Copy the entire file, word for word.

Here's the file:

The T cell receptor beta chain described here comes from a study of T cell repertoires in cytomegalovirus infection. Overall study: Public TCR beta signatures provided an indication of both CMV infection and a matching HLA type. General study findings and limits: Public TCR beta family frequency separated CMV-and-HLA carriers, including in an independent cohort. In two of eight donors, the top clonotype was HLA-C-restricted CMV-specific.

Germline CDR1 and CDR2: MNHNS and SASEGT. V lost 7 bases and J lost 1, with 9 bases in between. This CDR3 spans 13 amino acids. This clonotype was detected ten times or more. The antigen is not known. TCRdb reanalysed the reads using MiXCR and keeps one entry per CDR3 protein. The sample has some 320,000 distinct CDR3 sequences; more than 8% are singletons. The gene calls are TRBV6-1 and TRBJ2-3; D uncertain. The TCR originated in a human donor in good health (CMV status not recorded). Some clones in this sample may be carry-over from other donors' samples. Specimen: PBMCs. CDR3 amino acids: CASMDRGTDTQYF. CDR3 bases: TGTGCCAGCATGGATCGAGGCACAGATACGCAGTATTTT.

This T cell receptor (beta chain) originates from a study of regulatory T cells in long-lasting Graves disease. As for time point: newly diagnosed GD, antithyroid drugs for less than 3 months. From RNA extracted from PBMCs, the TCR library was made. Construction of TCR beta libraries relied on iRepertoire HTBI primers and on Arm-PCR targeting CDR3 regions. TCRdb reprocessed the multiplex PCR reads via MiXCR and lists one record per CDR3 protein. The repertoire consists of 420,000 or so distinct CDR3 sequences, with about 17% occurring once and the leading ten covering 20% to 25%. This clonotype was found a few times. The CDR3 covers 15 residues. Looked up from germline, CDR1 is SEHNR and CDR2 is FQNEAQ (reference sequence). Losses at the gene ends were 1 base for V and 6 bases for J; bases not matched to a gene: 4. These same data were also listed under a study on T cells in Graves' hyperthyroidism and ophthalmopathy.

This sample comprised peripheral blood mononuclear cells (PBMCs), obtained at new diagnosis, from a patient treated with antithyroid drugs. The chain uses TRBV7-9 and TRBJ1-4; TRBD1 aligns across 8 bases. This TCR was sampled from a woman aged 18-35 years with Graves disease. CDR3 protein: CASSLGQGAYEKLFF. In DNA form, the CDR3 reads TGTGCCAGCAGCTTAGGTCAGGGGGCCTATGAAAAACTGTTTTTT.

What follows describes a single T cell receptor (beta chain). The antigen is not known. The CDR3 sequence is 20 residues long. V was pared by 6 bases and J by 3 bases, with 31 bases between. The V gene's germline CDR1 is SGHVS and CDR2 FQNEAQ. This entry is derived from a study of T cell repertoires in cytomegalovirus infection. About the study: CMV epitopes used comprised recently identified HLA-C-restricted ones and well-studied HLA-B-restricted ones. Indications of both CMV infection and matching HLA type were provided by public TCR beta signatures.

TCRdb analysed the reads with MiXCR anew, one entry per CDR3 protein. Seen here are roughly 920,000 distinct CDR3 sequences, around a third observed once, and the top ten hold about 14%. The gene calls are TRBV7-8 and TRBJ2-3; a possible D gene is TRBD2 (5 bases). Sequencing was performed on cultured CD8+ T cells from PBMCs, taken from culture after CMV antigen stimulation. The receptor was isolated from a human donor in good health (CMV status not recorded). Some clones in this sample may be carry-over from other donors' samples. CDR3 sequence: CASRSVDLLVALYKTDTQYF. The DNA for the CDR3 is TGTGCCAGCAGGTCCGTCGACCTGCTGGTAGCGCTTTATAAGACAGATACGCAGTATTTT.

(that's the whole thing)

The T cell receptor beta chain described here comes from a study of T cell repertoires in cytomegalovirus infection. Overall study: Public TCR beta signatures provided an indication of both CMV infection and a matching HLA type. General study findings and limits: Public TCR beta family frequency separated CMV-and-HLA carriers, including in an independent cohort. In two of eight donors, the top clonotype was HLA-C-restricted CMV-specific.

Germline CDR1 and CDR2: MNHNS and SASEGT. V lost 7 bases and J lost 1, with 9 bases in between. This CDR3 spans 13 amino acids. This clonotype was detected ten times or more. The antigen is not known. TCRdb reanalysed the reads using MiXCR and keeps one entry per CDR3 protein. The sample has some 320,000 distinct CDR3 sequences; more than 8% are singletons. The gene calls are TRBV6-1 and TRBJ2-3; D uncertain. The TCR originated in a human donor in good health (CMV status not recorded). Some clones in this sample may be carry-over from other donors' samples. Specimen: PBMCs. CDR3 amino acids: CASMDRGTDTQYF. CDR3 bases: TGTGCCAGCATGGATCGAGGCACAGATACGCAGTATTTT.

This T cell receptor (beta chain) originates from a study of regulatory T cells in long-lasting Graves disease. As for time point: newly diagnosed GD, antithyroid drugs for less than 3 months. From RNA extracted from PBMCs, the TCR library was made. Construction of TCR beta libraries relied on iRepertoire HTBI primers and on Arm-PCR targeting CDR3 regions. TCRdb reprocessed the multiplex PCR reads via MiXCR and lists one record per CDR3 protein. The repertoire consists of 420,000 or so distinct CDR3 sequences, with about 17% occurring once and the leading ten covering 20% to 25%. This clonotype was found a few times. The CDR3 covers 15 residues. Looked up from germline, CDR1 is SEHNR and CDR2 is FQNEAQ (reference sequence). Losses at the gene ends were 1 base for V and 6 bases for J; bases not matched to a gene: 4. These same data were also listed under a study on T cells in Graves' hyperthyroidism and ophthalmopathy.

This sample comprised peripheral blood mononuclear cells (PBMCs), obtained at new diagnosis, from a patient treated with antithyroid drugs. The chain uses TRBV7-9 and TRBJ1-4; TRBD1 aligns across 8 bases. This TCR was sampled from a woman aged 18-35 years with Graves disease. CDR3 protein: CASSLGQGAYEKLFF. In DNA form, the CDR3 reads TGTGCCAGCAGCTTAGGTCAGGGGGCCTATGAAAAACTGTTTTTT.

What follows describes a single T cell receptor (beta chain). The antigen is not known. The CDR3 sequence is 20 residues long. V was pared by 6 bases and J by 3 bases, with 31 bases between. The V gene's germline CDR1 is SGHVS and CDR2 FQNEAQ. This entry is derived from a study of T cell repertoires in cytomegalovirus infection. About the study: CMV epitopes used comprised recently identified HLA-C-restricted ones and well-studied HLA-B-restricted ones. Indications of both CMV infection and matching HLA type were provided by public TCR beta signatures.

TCRdb analysed the reads with MiXCR anew, one entry per CDR3 protein. Seen here are roughly 920,000 distinct CDR3 sequences, around a third observed once, and the top ten hold about 14%. The gene calls are TRBV7-8 and TRBJ2-3; a possible D gene is TRBD2 (5 bases). Sequencing was performed on cultured CD8+ T cells from PBMCs, taken from culture after CMV antigen stimulation. The receptor was isolated from a human donor in good health (CMV status not recorded). Some clones in this sample may be carry-over from other donors' samples. CDR3 sequence: CASRSVDLLVALYKTDTQYF. The DNA for the CDR3 is TGTGCCAGCAGGTCCGTCGACCTGCTGGTAGCGCTTTATAAGACAGATACGCAGTATTTT.